A POS. Do you know a true piece of work (a POS)? Have you ever met his parents? Chances are his parent’s friends were POSs too, and so were their kids. Chances are our friend, this POS, spent most of his youth running around with those kids. Without knowing it, he developed an affinity for like-minded people, until everyone he knew thought the same way and developed in a similar manner, until Ms. Comparative-Analysis came walking down the hall. By the time he encountered her, he knew how to use “She ain’t all that” to combat uncomfortable comparisons. As he learned more about her, he added a splash of “Who does she think she is anyway?” to fortify his wall. If he eventually befriended her, most of his preconceived notions fell apart, but he wasn’t discouraged. He attempted to convince her that she was a POS too, and she didn’t even know it. He aided her enlightenment with a barrage of accusations, and he continued this onslaught to keep her as honest as he wanted her to be. His rationale being that he didn’t want her to do to him what he was more apt to do to her. Even if some part of him knew she never would, he did his best to keep her insecure and unsure of her moral integrity, so she wouldn’t flirt with the notion that she might be better than he is. He also did this because a part of him knew that if people wanted to keep him honest they would consider using such tactics against him. He also knows that the best defense is a good offense and a constant barrage of accusations will keep her on defense, so that she might never examine him and see his true POS nature for what it is.
Listening skills. “You’re a great listener,” a casual associate once told me. “In a world of people waiting for others to stop talking so they can speak, you actually listen to what people say, and you pay attention to what they do. I just want you to know how rare that is.” I beamed with pride. I didn’t beam as much when others issued similar compliments, because I thought I had a secret that might diminish their compliments: I didn’t actually care what happened to the people telling me their stories. I listened to their stories so well that I could repeat their details with a surprising level of accuracy, and the questions I asked them throughout revealed how fascinated I was with their story, but I may have cared less about what actually happened to them than most of those who don’t listen. This little secret left me wondering if they would still give me the compliment if I revealed this fact to them. Would they smile in the appreciative way they did when they gave me this compliment, if they knew my motives were less than pure and self-serving?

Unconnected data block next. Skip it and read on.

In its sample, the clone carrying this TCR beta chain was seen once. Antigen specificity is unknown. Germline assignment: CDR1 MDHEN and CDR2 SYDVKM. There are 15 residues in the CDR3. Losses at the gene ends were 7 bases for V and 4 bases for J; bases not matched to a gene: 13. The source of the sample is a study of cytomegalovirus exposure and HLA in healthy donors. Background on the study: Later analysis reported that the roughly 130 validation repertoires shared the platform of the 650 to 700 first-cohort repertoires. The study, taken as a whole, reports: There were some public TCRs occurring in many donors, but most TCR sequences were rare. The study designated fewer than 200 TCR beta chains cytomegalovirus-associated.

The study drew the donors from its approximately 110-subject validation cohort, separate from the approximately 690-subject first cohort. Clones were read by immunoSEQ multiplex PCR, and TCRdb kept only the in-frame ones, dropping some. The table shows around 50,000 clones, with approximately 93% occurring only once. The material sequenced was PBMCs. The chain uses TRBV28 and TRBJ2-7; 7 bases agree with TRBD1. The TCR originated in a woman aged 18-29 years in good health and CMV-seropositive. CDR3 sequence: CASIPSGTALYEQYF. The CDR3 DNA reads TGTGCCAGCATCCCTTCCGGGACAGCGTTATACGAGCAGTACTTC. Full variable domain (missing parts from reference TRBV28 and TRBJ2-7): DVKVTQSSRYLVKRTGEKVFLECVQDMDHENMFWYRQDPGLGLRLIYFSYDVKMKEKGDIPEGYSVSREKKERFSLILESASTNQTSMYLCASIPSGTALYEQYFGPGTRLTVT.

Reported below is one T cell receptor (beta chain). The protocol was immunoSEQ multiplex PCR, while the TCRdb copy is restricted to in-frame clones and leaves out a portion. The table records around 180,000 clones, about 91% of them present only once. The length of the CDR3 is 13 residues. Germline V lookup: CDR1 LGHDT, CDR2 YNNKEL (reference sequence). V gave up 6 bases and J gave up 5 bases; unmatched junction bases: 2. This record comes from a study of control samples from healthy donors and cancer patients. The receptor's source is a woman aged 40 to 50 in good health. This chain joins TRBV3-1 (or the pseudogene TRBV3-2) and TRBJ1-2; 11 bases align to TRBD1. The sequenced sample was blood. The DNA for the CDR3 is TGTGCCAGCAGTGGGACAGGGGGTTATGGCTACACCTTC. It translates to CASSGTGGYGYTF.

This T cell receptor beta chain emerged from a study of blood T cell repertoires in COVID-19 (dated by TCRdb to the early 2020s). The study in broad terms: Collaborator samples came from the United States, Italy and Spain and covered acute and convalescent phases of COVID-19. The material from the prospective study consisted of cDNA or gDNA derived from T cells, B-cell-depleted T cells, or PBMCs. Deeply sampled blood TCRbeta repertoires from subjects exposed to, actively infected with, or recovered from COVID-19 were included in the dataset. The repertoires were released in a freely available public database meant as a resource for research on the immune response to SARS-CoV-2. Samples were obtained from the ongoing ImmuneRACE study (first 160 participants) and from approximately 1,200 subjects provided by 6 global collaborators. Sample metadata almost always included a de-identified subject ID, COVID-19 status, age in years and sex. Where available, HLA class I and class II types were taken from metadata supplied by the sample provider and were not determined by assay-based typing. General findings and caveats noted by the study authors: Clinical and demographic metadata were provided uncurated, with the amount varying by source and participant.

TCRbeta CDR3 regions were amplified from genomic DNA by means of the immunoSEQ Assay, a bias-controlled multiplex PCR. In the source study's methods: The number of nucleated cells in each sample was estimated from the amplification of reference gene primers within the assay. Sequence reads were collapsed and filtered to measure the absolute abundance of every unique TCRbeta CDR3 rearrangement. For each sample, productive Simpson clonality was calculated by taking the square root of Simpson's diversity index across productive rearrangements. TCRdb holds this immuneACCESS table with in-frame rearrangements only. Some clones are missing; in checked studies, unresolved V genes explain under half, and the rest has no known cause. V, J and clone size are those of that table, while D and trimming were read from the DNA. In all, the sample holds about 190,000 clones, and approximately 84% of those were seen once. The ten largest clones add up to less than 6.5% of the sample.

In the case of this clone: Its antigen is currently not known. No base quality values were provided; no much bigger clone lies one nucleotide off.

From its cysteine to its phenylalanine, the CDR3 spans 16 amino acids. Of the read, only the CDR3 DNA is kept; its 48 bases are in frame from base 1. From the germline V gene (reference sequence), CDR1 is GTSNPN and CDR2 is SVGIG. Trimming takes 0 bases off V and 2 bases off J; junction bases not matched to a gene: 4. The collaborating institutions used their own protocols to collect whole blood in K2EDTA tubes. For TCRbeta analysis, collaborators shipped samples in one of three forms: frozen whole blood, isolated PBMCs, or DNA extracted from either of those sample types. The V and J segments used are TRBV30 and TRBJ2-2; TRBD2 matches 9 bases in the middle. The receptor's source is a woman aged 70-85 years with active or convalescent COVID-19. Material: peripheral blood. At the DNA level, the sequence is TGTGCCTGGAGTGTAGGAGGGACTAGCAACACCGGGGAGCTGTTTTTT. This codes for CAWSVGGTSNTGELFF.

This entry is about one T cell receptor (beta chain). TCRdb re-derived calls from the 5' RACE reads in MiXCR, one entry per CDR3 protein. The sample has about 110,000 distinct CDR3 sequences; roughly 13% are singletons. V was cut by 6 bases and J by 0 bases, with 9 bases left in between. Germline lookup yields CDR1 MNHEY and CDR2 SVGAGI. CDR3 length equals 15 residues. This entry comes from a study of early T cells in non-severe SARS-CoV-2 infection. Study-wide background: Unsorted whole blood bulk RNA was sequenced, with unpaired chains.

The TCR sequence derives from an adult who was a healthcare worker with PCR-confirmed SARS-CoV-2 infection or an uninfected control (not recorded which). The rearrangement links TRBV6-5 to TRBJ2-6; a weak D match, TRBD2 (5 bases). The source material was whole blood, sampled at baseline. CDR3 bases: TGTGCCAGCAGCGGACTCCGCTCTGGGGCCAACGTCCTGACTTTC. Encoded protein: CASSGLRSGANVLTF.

Others didn’t offer me this compliment in such a direct manner, but they opened up and told me things about their life I can only guess they wouldn’t dare tell anyone else. This indirect compliment expanded when I asked them active listening questions, and they answered every question I had. The intimacy we shared during those moments told me how rare it was for them to have a person so interested in what they had to say.
The easy answer I developed for my dilemma was that I love a great story, and when I hear one, I want to know every single detail of it. I want to explore it beyond the storyteller’s frame, to the extent that the storyteller is examining the short-term and long-term effects of their story in a way that they may not have considered before. No matter how urgent I became, however, I didn’t care about them. I just wanted to know everything I could about their story.
The final answer I arrived at was as confusing as the question, for the primary reason most people don’t listen to others is that they’re too self-involved. Yet, I was so self-involved that I was more interested in the stories of others than most are. When I listened to another tell their story, it was almost entirely self-serving, as I strove to know the people telling them better than they might know themselves, so that I might understand why I do the things I do through all the similarities and contrasts they present in their story. Did I deserve the title of being called a great listener if my motives were not pure, or was the “who cares why you’re listening as long as you are” concept more prominent? I still don’t know the answer to that question, but I do know that in some ways their stories helped shape my story in a way that shaped this collection of essays.
“You have to tell your own story simultaneously as you hear and respond to the stories of others,” by Elizabeth Alexander. This quote captures the essence of The Thief’s Mentality.
Rocking the Worldview. When we listen to others tell their tale, we develop an idea for how the world works one person at a time. Similar to the manner in which the universe works, we believe that all earthly bodies have a magnetic relationship to one another that defines their orbit, our orbit, and the general sense of order in our universe. When an exception to our rules comes along and redefines it, they do so at their own peril. We don’t allow them to breathe after they hit our tripwire. We rip them apart and help them put all their pieces back together according to our sense of order. Some might argue that that is the essence of The Thief’s Mentality, but this book focuses its theme on those people who tweak the premise of our sense of order.